Qualities of Good Brick: 

Qualities of Good Brick Bricks should be table moulded , well burnt in kilns, copper coloured , free from cracks and with sharp and square edges. Bricks should be uniform shape and should be of standard size. Bricks should give clear ringing sound when struck with each other. Bricks, when broken, should show a bright homogeneous and compact structure free from voids. Bricks should not absorb water more than 20 percent by weight for first class bricks and 22 percent by weight for second class bricks, when soaked in coldwater for a period of 24 hours. Bricks should be sufficiently hard no impression should be left on brick surface when it is scratched with finger nail. Bricks should have low thermal conductivity and they should be sound proof. Bricks should not break when dropped flat on hard ground from a height of about one meter. Bricks, when soaked in water for 24hours, should not show deposits of white salts when allowed to dry in shade. No brick should have crushing strength below 55kg/cm2

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THANKS

Reference: 

Reference The following slides may be referred for further understanding of concepts.

TYPES OF BRICKS: 

TYPES OF BRICKS Clay brick Sand lime Cement brick Perforated bricks Hollow bricks Paving bricks Pressed bricks

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Advantages of bricks : Brick will not burn, buckle or melt. Brick will not rot and allow Termites to invade. Brick will not rust and corrode. Brick will not dent. Brick will not fade from the Sun's UV Rays. Brick will not be damaged by high winds, rain or hail. Brick will not require constant maintenance. Brick will not devalue. Brick will not limit your design options.

Burning: 

Burning This is very important operation in the manufacturing of bricks to impart hardness, strength and make them dense and durable. Burning of bricks is done either in clamps or in kilns. Clamps are temporary structures and they are adopted to manufacture bricks on small scale. Kilns are permanent structures and they are adopted to manufacture bricks on a large scale.

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A typical clamp is as shown in figure

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A trapezoidal shape in plan with shorter end slightly in excavation and wider end raised at an angle of 15 degree from ground level. A brick wall with mud is constructed on the short end and a layer of 70cm to 80cm thick fuel (grass, cow dung, ground nuts, wood or coal) laid on the floor. A layer consists of 4 or 5 courses of raw bricks laid on edges with small spaces between them for circulation of air. A second layer of fuel is then placed, and over it another layer of raw bricks is put up. The total height of clamp in alternate layers of brick is about 3 to 4 m. When clamp is completely constructed, it is plastered with mud on sides and top and filled with earth to prevent the escape of heat. The period of burning is about one to two months and allowed the same time for cooling. Burnt bricks are taken out from the clamp.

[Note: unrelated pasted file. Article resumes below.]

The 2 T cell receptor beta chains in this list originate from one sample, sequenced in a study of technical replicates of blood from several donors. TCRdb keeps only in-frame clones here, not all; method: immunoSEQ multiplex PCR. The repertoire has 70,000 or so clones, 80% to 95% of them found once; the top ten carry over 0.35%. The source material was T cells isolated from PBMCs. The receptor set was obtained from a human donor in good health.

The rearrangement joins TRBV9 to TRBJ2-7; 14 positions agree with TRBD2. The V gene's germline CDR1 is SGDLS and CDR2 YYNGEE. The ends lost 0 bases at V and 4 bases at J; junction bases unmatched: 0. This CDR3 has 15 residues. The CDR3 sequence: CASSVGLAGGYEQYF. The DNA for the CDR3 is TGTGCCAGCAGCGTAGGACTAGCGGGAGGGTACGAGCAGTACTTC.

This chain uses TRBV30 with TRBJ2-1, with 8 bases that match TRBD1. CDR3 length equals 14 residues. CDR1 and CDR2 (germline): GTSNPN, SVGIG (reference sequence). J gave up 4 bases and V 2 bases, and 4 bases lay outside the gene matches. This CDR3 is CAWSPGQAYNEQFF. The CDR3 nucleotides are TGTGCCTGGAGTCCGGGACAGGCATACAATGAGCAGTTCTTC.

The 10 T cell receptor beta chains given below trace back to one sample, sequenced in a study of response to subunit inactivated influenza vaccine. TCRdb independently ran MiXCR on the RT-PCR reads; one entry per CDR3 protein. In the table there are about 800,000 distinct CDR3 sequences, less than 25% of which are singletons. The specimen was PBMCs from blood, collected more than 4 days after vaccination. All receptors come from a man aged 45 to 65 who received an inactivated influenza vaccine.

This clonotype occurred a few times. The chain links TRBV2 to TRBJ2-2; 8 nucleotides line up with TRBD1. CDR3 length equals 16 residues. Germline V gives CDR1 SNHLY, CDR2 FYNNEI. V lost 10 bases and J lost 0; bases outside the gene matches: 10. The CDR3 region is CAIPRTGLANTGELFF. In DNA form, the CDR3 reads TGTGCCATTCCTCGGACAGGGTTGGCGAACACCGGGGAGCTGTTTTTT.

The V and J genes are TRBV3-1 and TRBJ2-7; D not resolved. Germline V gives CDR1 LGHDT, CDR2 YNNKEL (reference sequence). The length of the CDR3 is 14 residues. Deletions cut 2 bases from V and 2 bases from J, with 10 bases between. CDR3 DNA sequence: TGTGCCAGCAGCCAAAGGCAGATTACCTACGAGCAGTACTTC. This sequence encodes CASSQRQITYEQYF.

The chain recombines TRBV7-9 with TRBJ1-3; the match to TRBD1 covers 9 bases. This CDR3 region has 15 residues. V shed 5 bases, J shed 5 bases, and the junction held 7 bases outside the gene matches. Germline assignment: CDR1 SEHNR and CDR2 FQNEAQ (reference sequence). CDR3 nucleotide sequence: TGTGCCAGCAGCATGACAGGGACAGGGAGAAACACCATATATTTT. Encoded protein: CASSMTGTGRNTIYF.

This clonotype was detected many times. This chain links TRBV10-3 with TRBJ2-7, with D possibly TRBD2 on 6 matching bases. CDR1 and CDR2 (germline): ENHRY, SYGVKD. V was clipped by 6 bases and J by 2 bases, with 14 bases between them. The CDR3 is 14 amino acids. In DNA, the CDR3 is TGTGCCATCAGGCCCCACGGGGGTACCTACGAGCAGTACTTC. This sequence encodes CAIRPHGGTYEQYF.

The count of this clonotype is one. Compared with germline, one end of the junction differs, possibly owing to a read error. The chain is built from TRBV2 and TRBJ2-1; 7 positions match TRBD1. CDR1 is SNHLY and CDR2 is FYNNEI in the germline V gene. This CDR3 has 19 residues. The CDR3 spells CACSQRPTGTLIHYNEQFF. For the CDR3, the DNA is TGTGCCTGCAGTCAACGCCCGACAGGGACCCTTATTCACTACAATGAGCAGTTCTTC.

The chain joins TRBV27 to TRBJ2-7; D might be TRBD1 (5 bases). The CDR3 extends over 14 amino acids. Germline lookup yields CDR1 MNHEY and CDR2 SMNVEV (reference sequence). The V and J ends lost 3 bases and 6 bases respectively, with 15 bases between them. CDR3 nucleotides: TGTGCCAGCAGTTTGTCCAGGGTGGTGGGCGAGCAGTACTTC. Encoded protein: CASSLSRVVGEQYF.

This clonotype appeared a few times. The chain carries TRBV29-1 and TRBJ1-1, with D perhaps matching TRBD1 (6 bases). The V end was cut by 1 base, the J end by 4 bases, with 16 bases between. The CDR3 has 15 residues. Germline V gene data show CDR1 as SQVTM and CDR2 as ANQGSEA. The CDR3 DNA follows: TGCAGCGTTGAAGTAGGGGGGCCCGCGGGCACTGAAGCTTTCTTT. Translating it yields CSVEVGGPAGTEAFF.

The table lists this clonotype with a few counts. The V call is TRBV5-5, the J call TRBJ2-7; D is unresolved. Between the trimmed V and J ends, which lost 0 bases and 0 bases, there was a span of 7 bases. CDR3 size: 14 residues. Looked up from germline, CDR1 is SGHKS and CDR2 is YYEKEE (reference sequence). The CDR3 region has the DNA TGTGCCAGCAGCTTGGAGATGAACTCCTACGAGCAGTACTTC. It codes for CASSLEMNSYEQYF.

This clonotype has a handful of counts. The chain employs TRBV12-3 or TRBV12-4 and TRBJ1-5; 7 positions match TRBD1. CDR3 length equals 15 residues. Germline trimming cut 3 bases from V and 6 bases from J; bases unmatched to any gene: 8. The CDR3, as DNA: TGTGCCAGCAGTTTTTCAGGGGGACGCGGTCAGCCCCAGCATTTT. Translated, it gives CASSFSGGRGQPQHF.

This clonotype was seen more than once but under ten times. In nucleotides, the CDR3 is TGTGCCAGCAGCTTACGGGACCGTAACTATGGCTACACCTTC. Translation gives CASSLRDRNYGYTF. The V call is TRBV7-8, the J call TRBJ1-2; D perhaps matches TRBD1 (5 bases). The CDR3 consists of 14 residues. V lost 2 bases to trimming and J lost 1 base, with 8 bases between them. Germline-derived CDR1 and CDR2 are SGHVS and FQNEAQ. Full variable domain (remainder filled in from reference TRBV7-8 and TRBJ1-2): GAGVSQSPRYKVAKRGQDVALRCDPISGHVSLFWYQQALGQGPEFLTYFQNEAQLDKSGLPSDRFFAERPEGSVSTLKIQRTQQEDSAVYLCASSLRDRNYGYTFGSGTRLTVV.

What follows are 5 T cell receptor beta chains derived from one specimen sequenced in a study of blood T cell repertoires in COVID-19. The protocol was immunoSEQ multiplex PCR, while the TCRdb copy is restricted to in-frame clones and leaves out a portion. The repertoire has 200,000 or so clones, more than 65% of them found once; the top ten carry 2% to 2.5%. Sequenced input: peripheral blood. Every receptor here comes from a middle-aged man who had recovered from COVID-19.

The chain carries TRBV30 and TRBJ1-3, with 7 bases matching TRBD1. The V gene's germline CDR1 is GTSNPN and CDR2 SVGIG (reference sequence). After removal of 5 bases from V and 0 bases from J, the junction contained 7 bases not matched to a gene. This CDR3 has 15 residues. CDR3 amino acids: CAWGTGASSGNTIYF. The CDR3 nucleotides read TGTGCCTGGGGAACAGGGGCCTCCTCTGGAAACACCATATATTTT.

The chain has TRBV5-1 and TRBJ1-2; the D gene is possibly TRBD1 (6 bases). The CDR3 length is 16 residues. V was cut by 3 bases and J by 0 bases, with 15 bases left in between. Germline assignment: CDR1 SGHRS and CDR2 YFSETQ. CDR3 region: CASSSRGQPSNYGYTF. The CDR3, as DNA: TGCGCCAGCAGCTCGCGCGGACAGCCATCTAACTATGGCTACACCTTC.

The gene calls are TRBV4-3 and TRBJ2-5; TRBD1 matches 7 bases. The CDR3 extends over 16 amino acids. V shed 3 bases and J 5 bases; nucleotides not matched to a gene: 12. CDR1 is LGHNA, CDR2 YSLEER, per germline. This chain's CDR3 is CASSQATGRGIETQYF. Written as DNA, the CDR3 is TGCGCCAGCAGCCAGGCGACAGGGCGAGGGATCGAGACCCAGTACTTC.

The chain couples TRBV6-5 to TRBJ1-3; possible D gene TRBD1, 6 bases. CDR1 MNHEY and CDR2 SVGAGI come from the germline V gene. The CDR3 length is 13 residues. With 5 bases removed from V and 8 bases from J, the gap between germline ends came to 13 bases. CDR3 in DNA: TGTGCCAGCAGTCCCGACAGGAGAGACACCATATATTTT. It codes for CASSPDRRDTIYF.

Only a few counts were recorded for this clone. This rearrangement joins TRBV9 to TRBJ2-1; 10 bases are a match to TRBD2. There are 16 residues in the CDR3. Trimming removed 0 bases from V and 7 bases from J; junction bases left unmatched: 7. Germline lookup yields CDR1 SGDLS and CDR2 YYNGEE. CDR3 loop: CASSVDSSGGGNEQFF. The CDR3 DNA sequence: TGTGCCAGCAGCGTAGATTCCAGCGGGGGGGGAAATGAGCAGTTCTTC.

Clamp burning: 

Clamp burning Advantages ( i ) The bricks produced are tough and strong because burning and cooling are gradual (ii) Burning in clamps proves to be cheap and economical. (iii) No skilled labour and supervision are required for the construction of clamps. Disadvantages ( i ) Bricks are not of required shape (ii) It is very slow process (iii) It is not possible to regulate fire in a clamp (iv) Quality of brick is not uniform

Kilns: 

Kilns A kiln is a large oven, which is used to burn bricks by 1) Intermittent kilns 2) Continuous kilns 1) Intermittent kilns: These are intermittent in operation, which means that they are loaded, fired, cooled and unloaded. a) Intermittent up-draught kilns b) Intermittent down-draught kilns Intermittent up-draught kiln: This is in the form of rectangular with thick outside walls as shown in the figure wide doors are provided at each end for loading and unloading of kilns. A temporary roof may be installed to protect from rain and it is removed after kiln is fired. Flues are provided to carry flames or hot gases through the body of kiln.

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Intermittent kiln

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( i ) Raw bricks are laid in row of thickness equal to 2 to 3 bricks and height 6 to 8 bricks with 2 bricks spacing between rows. (ii) Fuels are filled with brush wood which takes up a free easily. (iii) Loading of kiln with raw bricks with top course is finished with flat bricks and other courses are formed by placing bricks on edges. (iv) Each door is built up with dry bricks and are covered with mud or clay. (v) The kiln is then fired for a period of 48 to 60 hours draught rises in the upward direction from bottom of kiln and brings about the burning of bricks. (vi) Kiln is allowed to cool down and bricks are then token out. (vi) Same procedure is repeated for the next burning Bricks manufactured by intermittent up drought kilns are better than those prepared by clamps but bricks burnt by this process is not uniform, supply of bricks is not continuous and wastage of fuel heat. Disadvantages: Quality of brick is not uniform Over burnt near top and under burnt near bottom Supply of brick is not continuous Wastage of fuel as the kiln has to be cooled down every time after burning